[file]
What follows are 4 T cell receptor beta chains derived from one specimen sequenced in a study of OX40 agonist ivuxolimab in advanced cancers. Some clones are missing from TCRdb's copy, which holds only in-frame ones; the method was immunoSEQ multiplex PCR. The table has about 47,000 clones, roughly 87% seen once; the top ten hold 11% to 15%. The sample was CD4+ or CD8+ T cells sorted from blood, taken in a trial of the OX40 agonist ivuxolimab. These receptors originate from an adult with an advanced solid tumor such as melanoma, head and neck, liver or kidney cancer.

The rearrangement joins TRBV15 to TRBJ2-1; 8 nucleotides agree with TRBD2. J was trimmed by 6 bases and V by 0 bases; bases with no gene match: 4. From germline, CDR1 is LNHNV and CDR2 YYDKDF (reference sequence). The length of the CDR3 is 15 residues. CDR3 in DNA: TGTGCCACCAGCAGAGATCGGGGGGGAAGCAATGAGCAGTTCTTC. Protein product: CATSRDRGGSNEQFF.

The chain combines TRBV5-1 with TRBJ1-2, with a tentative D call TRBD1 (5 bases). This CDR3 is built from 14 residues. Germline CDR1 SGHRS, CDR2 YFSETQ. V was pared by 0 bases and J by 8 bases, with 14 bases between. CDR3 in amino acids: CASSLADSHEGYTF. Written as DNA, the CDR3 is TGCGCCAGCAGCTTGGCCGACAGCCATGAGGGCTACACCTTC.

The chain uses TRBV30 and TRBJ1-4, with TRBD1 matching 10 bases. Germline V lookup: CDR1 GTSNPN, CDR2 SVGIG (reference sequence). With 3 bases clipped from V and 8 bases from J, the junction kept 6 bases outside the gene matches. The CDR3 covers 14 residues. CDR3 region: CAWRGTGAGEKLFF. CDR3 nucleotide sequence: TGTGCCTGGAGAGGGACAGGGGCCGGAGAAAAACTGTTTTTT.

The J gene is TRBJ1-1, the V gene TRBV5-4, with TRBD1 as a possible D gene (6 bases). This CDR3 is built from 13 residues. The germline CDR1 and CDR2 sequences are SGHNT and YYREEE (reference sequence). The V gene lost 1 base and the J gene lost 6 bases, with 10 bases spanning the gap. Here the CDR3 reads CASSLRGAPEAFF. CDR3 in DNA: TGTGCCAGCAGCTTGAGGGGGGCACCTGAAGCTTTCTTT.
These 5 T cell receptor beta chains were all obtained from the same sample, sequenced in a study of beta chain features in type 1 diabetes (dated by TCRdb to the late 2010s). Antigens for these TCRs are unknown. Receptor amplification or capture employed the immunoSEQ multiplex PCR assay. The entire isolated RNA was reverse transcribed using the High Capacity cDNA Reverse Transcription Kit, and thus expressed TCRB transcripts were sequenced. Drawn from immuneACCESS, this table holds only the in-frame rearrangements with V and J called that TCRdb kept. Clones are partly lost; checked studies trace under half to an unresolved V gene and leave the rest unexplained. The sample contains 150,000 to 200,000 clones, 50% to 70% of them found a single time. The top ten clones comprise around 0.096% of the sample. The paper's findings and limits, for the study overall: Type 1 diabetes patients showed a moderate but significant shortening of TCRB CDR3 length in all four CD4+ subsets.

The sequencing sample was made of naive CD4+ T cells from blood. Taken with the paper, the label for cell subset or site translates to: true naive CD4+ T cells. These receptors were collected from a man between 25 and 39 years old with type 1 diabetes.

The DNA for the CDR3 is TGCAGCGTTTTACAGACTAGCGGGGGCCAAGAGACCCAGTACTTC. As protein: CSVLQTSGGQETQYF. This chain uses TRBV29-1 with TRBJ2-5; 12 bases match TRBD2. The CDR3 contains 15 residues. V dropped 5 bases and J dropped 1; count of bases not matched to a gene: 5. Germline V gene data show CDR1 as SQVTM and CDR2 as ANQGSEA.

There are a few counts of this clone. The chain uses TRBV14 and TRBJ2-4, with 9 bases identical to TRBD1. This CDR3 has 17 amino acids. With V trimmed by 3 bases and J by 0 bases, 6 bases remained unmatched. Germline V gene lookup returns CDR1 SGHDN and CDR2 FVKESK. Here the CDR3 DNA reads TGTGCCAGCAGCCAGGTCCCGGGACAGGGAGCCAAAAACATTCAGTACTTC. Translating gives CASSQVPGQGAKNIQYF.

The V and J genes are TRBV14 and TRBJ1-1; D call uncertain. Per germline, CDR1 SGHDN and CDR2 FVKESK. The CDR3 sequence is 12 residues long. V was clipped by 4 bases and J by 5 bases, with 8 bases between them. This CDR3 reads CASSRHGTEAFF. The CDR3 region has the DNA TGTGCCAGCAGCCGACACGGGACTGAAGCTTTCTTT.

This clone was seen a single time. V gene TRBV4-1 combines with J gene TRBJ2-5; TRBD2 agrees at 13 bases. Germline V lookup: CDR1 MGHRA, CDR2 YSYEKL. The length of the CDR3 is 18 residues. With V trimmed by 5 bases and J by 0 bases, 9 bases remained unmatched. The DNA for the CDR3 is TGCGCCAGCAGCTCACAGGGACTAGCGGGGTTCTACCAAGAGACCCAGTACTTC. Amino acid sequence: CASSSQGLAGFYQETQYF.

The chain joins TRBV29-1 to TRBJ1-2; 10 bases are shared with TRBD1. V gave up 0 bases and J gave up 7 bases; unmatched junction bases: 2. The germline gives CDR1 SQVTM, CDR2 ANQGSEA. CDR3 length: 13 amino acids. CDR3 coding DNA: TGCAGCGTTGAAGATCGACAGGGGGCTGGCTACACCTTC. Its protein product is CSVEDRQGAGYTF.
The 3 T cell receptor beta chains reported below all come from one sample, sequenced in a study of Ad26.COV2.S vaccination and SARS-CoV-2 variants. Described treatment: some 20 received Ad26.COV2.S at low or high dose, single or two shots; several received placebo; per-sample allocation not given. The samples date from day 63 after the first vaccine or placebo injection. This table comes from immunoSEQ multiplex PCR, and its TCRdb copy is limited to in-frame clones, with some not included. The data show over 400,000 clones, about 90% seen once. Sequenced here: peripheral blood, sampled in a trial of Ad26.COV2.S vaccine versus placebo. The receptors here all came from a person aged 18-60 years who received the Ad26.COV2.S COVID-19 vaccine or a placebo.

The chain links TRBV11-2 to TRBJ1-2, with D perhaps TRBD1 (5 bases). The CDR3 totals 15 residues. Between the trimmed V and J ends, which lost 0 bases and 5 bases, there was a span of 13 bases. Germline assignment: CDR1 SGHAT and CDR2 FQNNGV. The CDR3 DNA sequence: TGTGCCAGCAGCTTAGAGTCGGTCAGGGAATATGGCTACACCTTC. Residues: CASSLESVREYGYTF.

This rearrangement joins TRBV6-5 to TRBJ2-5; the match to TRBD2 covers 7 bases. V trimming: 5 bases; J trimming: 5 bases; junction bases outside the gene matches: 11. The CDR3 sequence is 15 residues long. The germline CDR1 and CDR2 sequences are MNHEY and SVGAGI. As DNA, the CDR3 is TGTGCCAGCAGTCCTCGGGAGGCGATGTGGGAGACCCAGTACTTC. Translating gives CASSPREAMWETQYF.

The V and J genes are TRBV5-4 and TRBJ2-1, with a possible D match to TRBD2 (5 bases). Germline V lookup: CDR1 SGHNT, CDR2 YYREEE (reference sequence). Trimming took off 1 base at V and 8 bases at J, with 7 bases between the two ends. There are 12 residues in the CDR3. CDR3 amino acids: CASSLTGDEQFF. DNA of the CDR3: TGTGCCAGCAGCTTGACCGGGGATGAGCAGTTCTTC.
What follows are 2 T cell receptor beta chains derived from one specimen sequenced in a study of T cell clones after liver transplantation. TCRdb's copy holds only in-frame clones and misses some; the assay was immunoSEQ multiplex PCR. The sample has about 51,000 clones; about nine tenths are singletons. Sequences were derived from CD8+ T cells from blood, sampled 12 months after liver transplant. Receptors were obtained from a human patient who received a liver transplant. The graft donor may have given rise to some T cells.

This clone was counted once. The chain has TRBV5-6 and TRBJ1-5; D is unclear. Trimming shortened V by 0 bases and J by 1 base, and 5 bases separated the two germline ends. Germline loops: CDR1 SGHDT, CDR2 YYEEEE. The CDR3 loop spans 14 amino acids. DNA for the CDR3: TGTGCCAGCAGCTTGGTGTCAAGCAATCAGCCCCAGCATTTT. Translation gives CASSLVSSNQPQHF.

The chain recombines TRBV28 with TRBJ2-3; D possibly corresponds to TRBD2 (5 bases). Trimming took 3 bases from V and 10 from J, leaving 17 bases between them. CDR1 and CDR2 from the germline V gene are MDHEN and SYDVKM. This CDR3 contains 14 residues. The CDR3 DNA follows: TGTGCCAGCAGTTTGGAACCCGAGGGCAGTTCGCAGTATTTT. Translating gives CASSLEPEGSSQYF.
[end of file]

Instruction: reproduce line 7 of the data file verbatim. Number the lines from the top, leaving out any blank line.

The sequencing sample was made of naive CD4+ T cells from blood. Taken with the paper, the label for cell subset or site translates to: true naive CD4+ T cells. These receptors were collected from a man between 25 and 39 years old with type 1 diabetes.